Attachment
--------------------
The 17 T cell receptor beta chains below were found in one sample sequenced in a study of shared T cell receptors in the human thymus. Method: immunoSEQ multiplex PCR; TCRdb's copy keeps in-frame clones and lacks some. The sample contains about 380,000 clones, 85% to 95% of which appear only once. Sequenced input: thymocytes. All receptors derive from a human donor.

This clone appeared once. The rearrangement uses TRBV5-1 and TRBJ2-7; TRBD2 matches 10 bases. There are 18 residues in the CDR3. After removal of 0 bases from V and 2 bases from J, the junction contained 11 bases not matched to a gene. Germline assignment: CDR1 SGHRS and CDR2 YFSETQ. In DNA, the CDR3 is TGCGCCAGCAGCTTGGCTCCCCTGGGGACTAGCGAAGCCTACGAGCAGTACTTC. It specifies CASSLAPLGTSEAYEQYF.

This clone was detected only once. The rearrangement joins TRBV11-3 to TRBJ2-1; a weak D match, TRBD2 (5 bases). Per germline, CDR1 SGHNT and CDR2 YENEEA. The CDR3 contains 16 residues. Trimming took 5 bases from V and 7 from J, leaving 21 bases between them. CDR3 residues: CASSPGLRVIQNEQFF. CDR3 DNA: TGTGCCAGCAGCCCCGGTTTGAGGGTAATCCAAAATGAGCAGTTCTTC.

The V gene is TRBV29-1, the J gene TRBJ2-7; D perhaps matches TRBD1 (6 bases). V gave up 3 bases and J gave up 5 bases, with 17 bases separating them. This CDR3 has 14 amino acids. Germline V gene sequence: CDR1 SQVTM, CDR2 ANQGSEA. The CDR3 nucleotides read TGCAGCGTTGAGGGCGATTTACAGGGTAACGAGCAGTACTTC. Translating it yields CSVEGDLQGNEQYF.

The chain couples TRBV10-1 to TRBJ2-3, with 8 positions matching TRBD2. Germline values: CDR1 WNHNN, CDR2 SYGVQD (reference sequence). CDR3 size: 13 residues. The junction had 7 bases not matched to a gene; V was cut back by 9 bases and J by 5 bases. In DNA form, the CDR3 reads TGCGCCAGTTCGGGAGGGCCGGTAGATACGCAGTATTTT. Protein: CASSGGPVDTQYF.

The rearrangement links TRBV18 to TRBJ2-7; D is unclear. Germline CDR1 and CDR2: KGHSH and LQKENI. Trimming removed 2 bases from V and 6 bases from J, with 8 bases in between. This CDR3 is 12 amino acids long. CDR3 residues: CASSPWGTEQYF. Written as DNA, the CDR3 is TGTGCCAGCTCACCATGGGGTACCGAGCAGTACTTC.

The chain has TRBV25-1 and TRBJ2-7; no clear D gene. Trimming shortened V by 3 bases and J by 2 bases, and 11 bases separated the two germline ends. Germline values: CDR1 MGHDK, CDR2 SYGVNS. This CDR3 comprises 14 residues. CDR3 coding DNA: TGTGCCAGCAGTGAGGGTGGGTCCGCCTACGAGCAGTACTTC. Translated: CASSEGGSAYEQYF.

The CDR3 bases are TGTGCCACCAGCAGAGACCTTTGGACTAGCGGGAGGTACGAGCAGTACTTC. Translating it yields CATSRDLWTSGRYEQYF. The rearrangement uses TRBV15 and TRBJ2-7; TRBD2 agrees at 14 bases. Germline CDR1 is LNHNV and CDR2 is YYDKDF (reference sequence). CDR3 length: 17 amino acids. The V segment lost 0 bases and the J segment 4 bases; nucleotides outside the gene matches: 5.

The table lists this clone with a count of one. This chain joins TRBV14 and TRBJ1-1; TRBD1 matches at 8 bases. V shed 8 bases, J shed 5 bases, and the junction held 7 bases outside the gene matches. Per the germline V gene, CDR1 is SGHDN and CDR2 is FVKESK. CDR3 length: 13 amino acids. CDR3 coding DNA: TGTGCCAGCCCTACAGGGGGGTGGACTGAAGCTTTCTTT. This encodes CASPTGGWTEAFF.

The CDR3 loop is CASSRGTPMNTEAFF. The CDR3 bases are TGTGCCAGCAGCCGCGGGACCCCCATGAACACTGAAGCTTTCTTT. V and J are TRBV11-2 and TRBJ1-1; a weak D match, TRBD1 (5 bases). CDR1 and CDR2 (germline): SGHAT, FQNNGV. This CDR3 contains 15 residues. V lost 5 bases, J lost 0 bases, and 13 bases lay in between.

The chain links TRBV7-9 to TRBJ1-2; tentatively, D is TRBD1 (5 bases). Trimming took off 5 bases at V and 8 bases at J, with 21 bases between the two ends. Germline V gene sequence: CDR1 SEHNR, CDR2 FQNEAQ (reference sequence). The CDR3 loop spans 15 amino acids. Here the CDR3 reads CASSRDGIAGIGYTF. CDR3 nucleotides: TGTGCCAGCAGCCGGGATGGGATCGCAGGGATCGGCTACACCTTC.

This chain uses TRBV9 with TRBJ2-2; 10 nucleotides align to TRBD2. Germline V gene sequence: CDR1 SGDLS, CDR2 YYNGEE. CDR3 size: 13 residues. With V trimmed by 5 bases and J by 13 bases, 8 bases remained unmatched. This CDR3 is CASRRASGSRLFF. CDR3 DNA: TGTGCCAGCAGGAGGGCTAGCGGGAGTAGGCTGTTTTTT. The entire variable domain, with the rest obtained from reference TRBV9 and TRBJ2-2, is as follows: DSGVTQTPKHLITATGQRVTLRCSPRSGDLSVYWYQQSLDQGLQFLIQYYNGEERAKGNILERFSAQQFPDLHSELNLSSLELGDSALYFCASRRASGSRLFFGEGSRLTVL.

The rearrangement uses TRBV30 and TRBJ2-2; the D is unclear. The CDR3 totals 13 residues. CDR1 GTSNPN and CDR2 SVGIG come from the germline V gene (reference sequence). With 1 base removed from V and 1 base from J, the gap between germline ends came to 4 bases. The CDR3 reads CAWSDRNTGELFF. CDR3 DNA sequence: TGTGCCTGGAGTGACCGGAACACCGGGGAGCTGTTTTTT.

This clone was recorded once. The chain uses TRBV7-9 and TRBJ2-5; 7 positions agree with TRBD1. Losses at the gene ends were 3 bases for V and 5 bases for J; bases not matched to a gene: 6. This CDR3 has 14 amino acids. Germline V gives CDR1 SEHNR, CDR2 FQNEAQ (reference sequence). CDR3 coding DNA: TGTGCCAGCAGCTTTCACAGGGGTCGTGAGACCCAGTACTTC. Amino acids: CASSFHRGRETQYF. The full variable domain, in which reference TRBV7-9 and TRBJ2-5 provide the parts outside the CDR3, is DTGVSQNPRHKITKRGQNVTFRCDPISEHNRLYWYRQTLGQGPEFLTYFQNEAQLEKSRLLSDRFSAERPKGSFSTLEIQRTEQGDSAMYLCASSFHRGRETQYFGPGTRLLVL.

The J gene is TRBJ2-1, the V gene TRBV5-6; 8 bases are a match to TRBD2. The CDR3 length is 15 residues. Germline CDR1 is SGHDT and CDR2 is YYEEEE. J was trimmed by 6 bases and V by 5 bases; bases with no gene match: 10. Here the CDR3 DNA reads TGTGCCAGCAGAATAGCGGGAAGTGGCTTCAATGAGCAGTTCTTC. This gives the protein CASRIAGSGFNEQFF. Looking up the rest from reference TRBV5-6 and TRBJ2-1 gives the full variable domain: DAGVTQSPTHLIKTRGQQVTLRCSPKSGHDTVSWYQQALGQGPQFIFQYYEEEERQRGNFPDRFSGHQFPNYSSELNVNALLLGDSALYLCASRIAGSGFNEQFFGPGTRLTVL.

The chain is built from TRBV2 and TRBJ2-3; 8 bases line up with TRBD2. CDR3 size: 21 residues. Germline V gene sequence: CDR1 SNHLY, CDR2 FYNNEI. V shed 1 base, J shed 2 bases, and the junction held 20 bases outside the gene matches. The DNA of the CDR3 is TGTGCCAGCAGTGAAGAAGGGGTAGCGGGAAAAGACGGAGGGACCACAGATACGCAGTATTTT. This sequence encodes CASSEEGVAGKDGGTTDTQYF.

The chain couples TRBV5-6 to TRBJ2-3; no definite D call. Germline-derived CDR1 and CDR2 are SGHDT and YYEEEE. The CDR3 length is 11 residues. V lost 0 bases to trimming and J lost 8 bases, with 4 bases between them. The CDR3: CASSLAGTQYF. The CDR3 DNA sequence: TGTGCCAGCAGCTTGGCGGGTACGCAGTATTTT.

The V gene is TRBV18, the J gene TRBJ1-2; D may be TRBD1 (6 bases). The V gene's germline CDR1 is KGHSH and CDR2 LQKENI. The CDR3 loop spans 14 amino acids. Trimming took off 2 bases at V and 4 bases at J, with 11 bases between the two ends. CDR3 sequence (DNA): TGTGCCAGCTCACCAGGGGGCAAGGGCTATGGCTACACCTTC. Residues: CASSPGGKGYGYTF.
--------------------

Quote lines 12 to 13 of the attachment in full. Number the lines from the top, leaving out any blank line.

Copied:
This chain uses TRBV9 with TRBJ2-2; 10 nucleotides align to TRBD2. Germline V gene sequence: CDR1 SGDLS, CDR2 YYNGEE. CDR3 size: 13 residues. With V trimmed by 5 bases and J by 13 bases, 8 bases remained unmatched. This CDR3 is CASRRASGSRLFF. CDR3 DNA: TGTGCCAGCAGGAGGGCTAGCGGGAGTAGGCTGTTTTTT. The entire variable domain, with the rest obtained from reference TRBV9 and TRBJ2-2, is as follows: DSGVTQTPKHLITATGQRVTLRCSPRSGDLSVYWYQQSLDQGLQFLIQYYNGEERAKGNILERFSAQQFPDLHSELNLSSLELGDSALYFCASRRASGSRLFFGEGSRLTVL.

The rearrangement uses TRBV30 and TRBJ2-2; the D is unclear. The CDR3 totals 13 residues. CDR1 GTSNPN and CDR2 SVGIG come from the germline V gene (reference sequence). With 1 base removed from V and 1 base from J, the gap between germline ends came to 4 bases. The CDR3 reads CAWSDRNTGELFF. CDR3 DNA sequence: TGTGCCTGGAGTGACCGGAACACCGGGGAGCTGTTTTTT.